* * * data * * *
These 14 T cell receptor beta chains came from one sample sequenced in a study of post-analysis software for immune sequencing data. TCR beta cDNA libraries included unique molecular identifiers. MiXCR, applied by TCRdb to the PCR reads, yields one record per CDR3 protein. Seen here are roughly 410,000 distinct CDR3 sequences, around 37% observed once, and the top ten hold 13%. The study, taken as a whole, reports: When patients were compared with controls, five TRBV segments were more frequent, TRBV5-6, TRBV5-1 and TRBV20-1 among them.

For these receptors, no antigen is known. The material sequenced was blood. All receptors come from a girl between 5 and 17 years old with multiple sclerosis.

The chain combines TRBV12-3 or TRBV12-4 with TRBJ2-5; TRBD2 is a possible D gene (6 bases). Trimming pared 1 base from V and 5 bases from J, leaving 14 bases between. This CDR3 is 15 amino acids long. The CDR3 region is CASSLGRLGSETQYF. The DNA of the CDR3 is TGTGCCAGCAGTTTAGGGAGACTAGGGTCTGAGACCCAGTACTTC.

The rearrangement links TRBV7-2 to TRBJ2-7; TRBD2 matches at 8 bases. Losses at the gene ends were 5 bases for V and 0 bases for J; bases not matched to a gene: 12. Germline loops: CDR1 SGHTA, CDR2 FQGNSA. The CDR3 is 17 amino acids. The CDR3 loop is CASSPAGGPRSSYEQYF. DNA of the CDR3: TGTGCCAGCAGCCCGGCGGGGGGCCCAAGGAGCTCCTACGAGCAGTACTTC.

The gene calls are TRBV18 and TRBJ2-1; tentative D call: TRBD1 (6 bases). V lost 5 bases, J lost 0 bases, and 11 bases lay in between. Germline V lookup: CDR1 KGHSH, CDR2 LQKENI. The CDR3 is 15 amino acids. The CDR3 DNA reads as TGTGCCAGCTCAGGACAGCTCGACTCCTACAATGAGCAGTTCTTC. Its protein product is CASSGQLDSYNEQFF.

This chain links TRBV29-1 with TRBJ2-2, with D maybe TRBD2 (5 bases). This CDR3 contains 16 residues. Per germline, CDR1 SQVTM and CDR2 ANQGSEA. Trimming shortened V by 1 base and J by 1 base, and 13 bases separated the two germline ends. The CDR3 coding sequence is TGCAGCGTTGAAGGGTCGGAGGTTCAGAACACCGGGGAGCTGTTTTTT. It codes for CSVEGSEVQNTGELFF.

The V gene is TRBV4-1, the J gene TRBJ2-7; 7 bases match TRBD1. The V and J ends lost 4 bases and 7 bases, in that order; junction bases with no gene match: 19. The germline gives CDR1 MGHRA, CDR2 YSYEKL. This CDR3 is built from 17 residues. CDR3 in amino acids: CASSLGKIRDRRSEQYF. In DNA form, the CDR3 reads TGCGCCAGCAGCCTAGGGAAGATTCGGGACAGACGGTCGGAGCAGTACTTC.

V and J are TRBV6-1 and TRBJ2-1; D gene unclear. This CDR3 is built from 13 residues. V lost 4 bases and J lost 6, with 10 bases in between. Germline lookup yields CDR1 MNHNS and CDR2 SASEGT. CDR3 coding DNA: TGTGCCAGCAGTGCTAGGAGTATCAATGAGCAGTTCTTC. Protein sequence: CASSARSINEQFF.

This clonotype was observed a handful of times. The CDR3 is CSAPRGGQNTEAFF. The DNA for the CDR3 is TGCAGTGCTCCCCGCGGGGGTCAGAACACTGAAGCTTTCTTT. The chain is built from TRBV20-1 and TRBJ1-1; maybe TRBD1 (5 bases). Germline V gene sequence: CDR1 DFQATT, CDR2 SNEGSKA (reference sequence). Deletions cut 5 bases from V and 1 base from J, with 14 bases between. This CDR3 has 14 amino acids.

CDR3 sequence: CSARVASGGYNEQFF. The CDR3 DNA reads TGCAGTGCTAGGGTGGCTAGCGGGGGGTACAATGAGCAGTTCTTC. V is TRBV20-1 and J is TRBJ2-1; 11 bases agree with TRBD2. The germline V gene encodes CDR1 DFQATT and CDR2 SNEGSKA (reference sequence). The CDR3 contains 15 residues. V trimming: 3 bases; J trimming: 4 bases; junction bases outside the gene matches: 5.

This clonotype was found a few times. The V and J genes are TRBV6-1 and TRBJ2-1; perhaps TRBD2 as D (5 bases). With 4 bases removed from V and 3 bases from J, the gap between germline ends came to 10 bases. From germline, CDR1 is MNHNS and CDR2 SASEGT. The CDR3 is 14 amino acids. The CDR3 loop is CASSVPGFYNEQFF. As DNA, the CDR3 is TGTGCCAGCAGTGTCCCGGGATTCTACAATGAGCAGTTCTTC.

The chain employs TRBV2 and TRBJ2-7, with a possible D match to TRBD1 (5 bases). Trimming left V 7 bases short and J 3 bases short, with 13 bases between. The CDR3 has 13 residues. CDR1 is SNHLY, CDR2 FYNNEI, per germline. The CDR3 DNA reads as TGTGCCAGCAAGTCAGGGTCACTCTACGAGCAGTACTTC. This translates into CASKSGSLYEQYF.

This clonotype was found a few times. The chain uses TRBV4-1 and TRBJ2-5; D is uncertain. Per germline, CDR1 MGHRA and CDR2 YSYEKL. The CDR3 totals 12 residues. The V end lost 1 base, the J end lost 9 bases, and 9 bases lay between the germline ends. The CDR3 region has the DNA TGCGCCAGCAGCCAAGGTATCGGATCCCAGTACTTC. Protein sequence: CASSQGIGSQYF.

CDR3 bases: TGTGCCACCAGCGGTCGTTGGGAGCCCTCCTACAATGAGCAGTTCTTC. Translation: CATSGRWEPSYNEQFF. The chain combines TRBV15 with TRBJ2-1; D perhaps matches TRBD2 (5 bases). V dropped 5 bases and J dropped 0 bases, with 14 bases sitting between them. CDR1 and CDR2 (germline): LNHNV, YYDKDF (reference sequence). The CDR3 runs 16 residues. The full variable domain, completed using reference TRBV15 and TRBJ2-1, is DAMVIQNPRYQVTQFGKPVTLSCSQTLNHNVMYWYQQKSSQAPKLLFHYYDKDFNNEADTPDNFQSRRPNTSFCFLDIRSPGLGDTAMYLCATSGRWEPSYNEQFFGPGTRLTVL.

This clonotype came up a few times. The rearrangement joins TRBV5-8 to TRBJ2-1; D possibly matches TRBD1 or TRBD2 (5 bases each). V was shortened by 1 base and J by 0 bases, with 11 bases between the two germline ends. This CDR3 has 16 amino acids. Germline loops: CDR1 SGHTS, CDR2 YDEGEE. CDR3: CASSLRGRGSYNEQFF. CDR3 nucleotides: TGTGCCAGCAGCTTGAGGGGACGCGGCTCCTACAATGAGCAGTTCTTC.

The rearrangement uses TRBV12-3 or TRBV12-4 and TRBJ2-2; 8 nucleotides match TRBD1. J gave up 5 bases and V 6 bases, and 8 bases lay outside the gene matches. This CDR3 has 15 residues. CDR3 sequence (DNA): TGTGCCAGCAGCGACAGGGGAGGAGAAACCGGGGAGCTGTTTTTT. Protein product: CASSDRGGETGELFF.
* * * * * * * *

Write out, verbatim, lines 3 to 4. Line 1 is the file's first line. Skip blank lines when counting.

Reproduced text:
The chain combines TRBV12-3 or TRBV12-4 with TRBJ2-5; TRBD2 is a possible D gene (6 bases). Trimming pared 1 base from V and 5 bases from J, leaving 14 bases between. This CDR3 is 15 amino acids long. The CDR3 region is CASSLGRLGSETQYF. The DNA of the CDR3 is TGTGCCAGCAGTTTAGGGAGACTAGGGTCTGAGACCCAGTACTTC.

The rearrangement links TRBV7-2 to TRBJ2-7; TRBD2 matches at 8 bases. Losses at the gene ends were 5 bases for V and 0 bases for J; bases not matched to a gene: 12. Germline loops: CDR1 SGHTA, CDR2 FQGNSA. The CDR3 is 17 amino acids. The CDR3 loop is CASSPAGGPRSSYEQYF. DNA of the CDR3: TGTGCCAGCAGCCCGGCGGGGGGCCCAAGGAGCTCCTACGAGCAGTACTTC.